1. Enroll in a class just for funIt is normal to feel eager about simply getting all the required classes out of the way to earn that diploma. While completing one’s degree requirements on time certainly has its benefits, so does exploring other areas of interest. Whether you are currently in high school or college, you likely have a variety of courses at your fingertips that you may be able to take at no extra charge. Why not enroll in an elective class that intrigues you and is completely unrelated to your major? Take a break from your demanding core requirements; dabble in a foreign language, drawing and painting, or philosophy. While you may feel decided on one area of study, exploring other options can reveal a passion you did not know you had for another discipline. Be adventurous!
2. Get away for a few daysAfter a long semester of lectures and studying, you deserve a hiatus to help you recharge. You do not have to take an extensive and pricey vacation to feel like you got away; even a weekend trip to someplace nearby can leave you relaxed and ready to conquer what comes your way. A change of scenery can also teach you to appreciate what you have. Everyone can relate to having an unforgettable vacation, yet feeling ready to return to the daily routine of a familiar place. Not sure where you want to visit? Luckily, many travel websites have a feature that allows you to search for destinations by distance, time, cost, and other filters. For example, you can look for destinations within 50 miles and note that you want to spend no more than $150 on a round-trip flight. Anything is possible—you could even learn some new things along the way (perhaps your destination is near a famous art museum or historic hiking trails).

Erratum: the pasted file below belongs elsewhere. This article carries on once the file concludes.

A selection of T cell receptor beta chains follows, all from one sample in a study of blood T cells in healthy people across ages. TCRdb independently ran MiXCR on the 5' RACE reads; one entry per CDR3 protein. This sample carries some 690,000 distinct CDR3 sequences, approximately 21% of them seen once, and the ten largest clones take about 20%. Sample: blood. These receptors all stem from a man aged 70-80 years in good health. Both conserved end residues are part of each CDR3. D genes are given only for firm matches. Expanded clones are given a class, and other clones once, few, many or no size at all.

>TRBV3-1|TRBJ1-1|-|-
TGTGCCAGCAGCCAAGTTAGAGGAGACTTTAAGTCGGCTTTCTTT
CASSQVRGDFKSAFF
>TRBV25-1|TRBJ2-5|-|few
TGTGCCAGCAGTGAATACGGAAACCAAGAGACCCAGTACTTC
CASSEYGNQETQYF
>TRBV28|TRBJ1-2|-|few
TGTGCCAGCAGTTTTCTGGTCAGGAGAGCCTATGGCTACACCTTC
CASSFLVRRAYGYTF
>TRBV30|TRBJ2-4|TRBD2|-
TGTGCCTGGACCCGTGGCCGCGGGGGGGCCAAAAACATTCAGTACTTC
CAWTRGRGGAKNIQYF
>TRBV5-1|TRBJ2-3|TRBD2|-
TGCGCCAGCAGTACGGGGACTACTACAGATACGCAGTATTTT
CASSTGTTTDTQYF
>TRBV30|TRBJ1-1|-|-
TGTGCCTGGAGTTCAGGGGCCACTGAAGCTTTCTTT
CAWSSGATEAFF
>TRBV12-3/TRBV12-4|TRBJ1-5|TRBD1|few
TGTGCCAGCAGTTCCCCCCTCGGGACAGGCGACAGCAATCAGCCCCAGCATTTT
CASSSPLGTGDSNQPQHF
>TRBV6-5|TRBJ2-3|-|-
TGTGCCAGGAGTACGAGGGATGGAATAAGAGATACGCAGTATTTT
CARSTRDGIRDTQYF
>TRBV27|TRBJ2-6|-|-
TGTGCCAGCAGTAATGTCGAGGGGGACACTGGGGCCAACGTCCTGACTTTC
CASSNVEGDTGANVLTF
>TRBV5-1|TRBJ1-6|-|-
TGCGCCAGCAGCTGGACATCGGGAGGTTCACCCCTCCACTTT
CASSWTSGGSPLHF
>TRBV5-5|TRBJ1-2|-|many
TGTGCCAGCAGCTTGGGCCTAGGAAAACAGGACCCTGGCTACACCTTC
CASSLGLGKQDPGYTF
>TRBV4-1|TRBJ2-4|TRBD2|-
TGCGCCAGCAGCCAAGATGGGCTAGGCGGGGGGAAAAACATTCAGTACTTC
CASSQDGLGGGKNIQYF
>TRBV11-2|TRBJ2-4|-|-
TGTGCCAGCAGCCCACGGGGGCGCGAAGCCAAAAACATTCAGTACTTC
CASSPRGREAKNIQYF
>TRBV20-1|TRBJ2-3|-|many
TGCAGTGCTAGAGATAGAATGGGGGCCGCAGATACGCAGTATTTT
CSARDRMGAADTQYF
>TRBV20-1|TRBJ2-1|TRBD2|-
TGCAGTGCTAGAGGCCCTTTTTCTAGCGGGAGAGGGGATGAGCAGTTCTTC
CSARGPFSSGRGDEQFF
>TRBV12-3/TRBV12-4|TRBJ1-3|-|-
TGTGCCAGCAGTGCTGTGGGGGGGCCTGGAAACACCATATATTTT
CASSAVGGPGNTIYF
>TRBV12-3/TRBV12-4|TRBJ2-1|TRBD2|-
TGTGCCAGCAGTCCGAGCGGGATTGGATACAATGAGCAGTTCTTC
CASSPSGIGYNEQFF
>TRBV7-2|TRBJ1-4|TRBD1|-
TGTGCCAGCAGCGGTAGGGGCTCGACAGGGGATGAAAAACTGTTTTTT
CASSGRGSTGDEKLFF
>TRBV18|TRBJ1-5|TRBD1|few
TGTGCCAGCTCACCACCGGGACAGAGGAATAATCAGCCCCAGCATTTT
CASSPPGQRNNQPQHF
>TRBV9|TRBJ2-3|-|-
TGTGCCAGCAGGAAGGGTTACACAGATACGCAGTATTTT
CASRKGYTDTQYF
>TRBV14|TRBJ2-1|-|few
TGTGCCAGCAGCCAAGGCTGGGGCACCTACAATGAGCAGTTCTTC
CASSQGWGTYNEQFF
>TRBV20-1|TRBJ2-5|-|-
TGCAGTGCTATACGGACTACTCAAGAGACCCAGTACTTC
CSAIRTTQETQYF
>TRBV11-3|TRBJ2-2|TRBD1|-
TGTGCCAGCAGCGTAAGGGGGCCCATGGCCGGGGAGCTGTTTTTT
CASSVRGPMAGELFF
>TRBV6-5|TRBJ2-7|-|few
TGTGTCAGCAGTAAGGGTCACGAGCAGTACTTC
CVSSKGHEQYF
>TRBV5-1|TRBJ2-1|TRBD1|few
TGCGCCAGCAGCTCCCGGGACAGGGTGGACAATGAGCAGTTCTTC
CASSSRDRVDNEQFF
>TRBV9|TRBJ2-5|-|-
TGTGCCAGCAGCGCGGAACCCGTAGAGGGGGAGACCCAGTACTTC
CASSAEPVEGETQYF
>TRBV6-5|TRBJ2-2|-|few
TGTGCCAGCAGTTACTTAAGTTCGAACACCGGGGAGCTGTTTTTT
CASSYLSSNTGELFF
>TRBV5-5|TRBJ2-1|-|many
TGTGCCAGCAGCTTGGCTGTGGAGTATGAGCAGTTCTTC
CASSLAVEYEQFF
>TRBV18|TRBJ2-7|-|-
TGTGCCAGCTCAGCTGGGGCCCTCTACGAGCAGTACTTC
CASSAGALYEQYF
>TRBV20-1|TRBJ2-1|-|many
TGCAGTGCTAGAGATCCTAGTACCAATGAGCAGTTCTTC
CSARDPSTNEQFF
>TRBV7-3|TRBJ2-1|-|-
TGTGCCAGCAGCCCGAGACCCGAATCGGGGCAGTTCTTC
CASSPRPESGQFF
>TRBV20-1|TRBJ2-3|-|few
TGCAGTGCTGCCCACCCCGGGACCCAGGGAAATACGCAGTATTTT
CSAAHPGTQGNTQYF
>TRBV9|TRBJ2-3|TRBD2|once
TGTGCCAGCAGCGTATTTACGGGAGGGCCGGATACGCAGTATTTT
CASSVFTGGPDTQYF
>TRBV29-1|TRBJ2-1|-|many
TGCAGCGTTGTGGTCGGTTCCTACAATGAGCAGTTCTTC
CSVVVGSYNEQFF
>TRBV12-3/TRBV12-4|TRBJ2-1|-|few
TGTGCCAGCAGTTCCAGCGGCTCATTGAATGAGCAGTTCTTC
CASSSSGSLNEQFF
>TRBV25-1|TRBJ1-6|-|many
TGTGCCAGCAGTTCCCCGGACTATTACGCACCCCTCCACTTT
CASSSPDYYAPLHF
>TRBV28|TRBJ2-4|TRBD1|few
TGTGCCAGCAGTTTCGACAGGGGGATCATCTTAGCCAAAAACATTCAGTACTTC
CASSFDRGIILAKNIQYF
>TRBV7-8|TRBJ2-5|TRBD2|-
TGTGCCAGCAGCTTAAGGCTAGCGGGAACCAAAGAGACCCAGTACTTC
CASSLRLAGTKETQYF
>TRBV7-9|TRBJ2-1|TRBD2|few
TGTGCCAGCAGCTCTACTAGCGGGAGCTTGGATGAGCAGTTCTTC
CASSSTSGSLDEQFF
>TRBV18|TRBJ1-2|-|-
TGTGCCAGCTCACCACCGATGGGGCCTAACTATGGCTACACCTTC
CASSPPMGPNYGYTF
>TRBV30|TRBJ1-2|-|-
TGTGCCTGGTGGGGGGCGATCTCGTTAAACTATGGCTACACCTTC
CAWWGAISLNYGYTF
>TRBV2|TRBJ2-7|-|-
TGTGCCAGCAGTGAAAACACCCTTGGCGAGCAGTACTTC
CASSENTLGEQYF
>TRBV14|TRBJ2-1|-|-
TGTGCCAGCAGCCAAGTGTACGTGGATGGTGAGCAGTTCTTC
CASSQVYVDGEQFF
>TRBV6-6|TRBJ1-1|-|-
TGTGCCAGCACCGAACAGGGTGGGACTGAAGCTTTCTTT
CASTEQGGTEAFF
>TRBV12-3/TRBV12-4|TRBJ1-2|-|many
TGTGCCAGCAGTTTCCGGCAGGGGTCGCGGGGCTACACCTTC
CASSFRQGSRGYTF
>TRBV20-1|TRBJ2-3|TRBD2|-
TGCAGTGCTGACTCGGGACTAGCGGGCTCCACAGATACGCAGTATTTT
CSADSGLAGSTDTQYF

3. Revamp your study spaceNow that the previous semester has ended and you have likely done a great deal of studying, you should have an idea of your study area’s strengths and weaknesses. Which aspects of your study space were conducive to learning, and which ones could be improved? Consider the lighting, temperature, décor, layout, and comfort level. Even the color scheme of a room tends to have a psychological effect on those within it. The ideal study space should have sufficient natural lighting and a temperature that neither induces sleep nor resembles an ice box. You should decorate your study space according to your personality, yet ensure it is organized and clutter-free. The idea should be to create a study environment that is inviting to you, but not so cozy that it distracts you from your schoolwork. Before you scramble to prepare for spring semester, reward yourself for all your hard work thus far. Holiday break is meant to be enjoyed in merriment with your loved ones. Once you get a moment to gather your thoughts, though, try out the above suggestions.
Tiffany Sorensen is a professional tutor and contributing writer with Varsity Tutors, a live learning platform that connects students with personalized instruction to accelerate academic achievement.
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